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The human physiology and working of nutrients

By Paul Joseph Nanna
27 December 2018   |   4:02 am
Every day, as I increase in knowledge of the function of the human body together with the workings of herbs and the nutrients in them, I am amazed at the power of GOD...

Cellular respiration
Every day, as I increase in knowledge of the function of the human body together with the workings of herbs and the nutrients in them, I am amazed at the power of GOD to have put so much scientific knowledge in place for mankind.
Today, I want to show how the body works to produce energy for all its functions. We shall also see problems that might arise if any of the nutrients is too little or in excess of what may be required for optimal function.

Cellular respiration is the process by which cells convert fuels (chemicals, nutrients) into energy. Energy production (cellular respiration) is the commonest reaction that occurs in the body. The reason for this is not far fetched. Every process or function in the body requires energy and this energy has to be produced in all the 75 to 100 trillion cells in the body. This energy is known as ATP and I intend to give a simple and brief description of what goes on in the body as this energy is produced. There are majorly two types of cellular respiration: aerobic (in the presence of oxygen) and anaerobic cellular respiration. Aerobic cellular respiration requires that oxygen [a powerful electron acceptor] have to be in constant supply. In the absence of oxygen, the human being or organism may die.

ATP stands for ADENOSINE TRIPHOSPHATE. A lot of energy is stored in the phosphate bond of a molecule of ATP. When these bonds are broken, energy is released for work anywhere in the body. These ATP molecules can only store the energy for a short time. The fuels – glucose and fats, take up this role of storing the energy for a longer time. A molecule of glucose produces about 36 molecules of ATP in a single cell. In aerobic respiration where oxygen is required as I mentioned earlier, glucose is needed as the nutrient. This process takes place in the mitochondria, an organelle in the cell, which is otherwise known as the powerhouse of the cell. The mitochondria are specially designed to breakdown glucose and generate energy. The oxygen that we breathe in is what burns the oxygen in the mitochondria. Also, oxygen is the most efficient electron acceptor in nature and it is capable of pulling electrons through the electron transport chain of the mitochondria. This glucose molecule is broken down into carbon molecules, which get attached to oxygen, giving rise to carbon dioxide, a by-product of this reaction.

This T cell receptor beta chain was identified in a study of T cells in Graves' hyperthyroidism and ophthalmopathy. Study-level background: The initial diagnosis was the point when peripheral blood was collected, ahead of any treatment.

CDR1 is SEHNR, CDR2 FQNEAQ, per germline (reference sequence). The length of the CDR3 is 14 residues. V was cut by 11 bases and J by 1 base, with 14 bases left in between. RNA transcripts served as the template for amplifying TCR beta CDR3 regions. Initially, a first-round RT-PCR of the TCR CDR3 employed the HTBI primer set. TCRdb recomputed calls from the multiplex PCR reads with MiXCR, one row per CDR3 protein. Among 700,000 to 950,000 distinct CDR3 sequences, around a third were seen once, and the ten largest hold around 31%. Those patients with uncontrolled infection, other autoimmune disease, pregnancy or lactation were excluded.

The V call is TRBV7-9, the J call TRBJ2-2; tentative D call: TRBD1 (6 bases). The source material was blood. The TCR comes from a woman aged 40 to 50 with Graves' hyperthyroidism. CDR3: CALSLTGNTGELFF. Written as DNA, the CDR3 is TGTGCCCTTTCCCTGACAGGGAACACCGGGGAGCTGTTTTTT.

This is a critical point in energy generation and an attempt in weight loss and weight control. For the human being to lose weight, they have to increase oxygen supply to efficiently burn more glucose or fats and produce more energy. What is important is to deplete the glycogen (glucose stores) and fat cells by making sure they are burnt. This is what happens when an individual does more exercises in order to lose weight. On the other hand, such an individual may decide to go into a dieting programme to reduce the amount of glucose and fats that may be available for storage (storage of excess glucose and fats will lead to increase in weight). For weight loss to take place, more oxygen has to be supplied to burn more and more glucose and fats. Looking at the flip side of this, one would think that in the absence of oxygen, the tendency would be to put on weight. This is not necessarily true because human cells to some extent are able to produce energy when oxygen supply is low. This process, which is an anaerobic cellular respiration, is known as FERMENTATION.

Fermentation leads to what we commonly refer to as lactic acid accumulation and the reason is that lactic acid will be produced in an anaerobic cellular respiration when an individual gets involved in an unaccustomed and strenuous exercise. It is this lactic acid that causes pain in the muscle.

Factors that may affect this reaction one way or the other include oxygen supply, the condition of the arteries and the ability of the heart to pump blood. Furthermore, the availability of the fuels – glucose and fats play an important role. As we can see, phosphorus is needed to form the phosphate bonds of ATP. Supply of phosphorus is also critical to the formation of ATP. We shall be looking at these factors and more in next Thursday’s edition of the Guardian Newspaper.

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